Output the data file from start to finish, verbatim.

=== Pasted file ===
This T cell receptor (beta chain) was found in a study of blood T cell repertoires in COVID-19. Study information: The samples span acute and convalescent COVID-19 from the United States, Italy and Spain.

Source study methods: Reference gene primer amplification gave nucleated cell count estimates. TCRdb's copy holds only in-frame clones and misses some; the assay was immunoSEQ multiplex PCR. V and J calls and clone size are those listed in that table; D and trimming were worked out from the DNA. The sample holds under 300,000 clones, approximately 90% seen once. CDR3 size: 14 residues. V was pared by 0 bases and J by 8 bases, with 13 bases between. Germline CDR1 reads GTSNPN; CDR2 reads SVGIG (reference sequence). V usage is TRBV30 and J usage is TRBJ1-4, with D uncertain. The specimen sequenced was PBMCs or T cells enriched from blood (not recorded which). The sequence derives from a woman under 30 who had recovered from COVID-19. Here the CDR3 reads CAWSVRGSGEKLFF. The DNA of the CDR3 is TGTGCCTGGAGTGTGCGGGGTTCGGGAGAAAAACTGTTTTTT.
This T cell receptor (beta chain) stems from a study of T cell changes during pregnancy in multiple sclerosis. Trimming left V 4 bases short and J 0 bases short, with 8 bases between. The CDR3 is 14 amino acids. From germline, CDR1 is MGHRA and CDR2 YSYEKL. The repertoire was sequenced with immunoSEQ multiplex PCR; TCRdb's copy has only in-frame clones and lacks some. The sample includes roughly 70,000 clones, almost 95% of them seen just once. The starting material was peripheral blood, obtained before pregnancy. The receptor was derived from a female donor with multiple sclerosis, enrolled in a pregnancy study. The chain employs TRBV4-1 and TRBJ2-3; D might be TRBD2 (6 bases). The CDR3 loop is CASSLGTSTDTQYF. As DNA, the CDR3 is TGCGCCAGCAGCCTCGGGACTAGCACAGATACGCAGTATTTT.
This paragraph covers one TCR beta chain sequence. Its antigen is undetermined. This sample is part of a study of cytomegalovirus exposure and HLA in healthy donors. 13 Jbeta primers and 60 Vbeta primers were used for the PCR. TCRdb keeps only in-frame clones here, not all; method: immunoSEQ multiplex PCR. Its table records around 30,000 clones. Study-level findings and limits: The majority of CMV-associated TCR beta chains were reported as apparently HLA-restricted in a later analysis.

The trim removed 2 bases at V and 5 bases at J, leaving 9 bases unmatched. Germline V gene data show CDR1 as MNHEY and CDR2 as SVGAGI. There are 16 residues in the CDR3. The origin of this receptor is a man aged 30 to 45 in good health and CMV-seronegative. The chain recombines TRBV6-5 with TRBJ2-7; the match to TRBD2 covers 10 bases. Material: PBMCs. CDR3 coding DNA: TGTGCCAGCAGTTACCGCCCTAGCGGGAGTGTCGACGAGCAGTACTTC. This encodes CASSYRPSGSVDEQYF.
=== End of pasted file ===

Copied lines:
This T cell receptor (beta chain) was found in a study of blood T cell repertoires in COVID-19. Study information: The samples span acute and convalescent COVID-19 from the United States, Italy and Spain.

Source study methods: Reference gene primer amplification gave nucleated cell count estimates. TCRdb's copy holds only in-frame clones and misses some; the assay was immunoSEQ multiplex PCR. V and J calls and clone size are those listed in that table; D and trimming were worked out from the DNA. The sample holds under 300,000 clones, approximately 90% seen once. CDR3 size: 14 residues. V was pared by 0 bases and J by 8 bases, with 13 bases between. Germline CDR1 reads GTSNPN; CDR2 reads SVGIG (reference sequence). V usage is TRBV30 and J usage is TRBJ1-4, with D uncertain. The specimen sequenced was PBMCs or T cells enriched from blood (not recorded which). The sequence derives from a woman under 30 who had recovered from COVID-19. Here the CDR3 reads CAWSVRGSGEKLFF. The DNA of the CDR3 is TGTGCCTGGAGTGTGCGGGGTTCGGGAGAAAAACTGTTTTTT.
This T cell receptor (beta chain) stems from a study of T cell changes during pregnancy in multiple sclerosis. Trimming left V 4 bases short and J 0 bases short, with 8 bases between. The CDR3 is 14 amino acids. From germline, CDR1 is MGHRA and CDR2 YSYEKL. The repertoire was sequenced with immunoSEQ multiplex PCR; TCRdb's copy has only in-frame clones and lacks some. The sample includes roughly 70,000 clones, almost 95% of them seen just once. The starting material was peripheral blood, obtained before pregnancy. The receptor was derived from a female donor with multiple sclerosis, enrolled in a pregnancy study. The chain employs TRBV4-1 and TRBJ2-3; D might be TRBD2 (6 bases). The CDR3 loop is CASSLGTSTDTQYF. As DNA, the CDR3 is TGCGCCAGCAGCCTCGGGACTAGCACAGATACGCAGTATTTT.
This paragraph covers one TCR beta chain sequence. Its antigen is undetermined. This sample is part of a study of cytomegalovirus exposure and HLA in healthy donors. 13 Jbeta primers and 60 Vbeta primers were used for the PCR. TCRdb keeps only in-frame clones here, not all; method: immunoSEQ multiplex PCR. Its table records around 30,000 clones. Study-level findings and limits: The majority of CMV-associated TCR beta chains were reported as apparently HLA-restricted in a later analysis.

The trim removed 2 bases at V and 5 bases at J, leaving 9 bases unmatched. Germline V gene data show CDR1 as MNHEY and CDR2 as SVGAGI. There are 16 residues in the CDR3. The origin of this receptor is a man aged 30 to 45 in good health and CMV-seronegative. The chain recombines TRBV6-5 with TRBJ2-7; the match to TRBD2 covers 10 bases. Material: PBMCs. CDR3 coding DNA: TGTGCCAGCAGTTACCGCCCTAGCGGGAGTGTCGACGAGCAGTACTTC. This encodes CASSYRPSGSVDEQYF.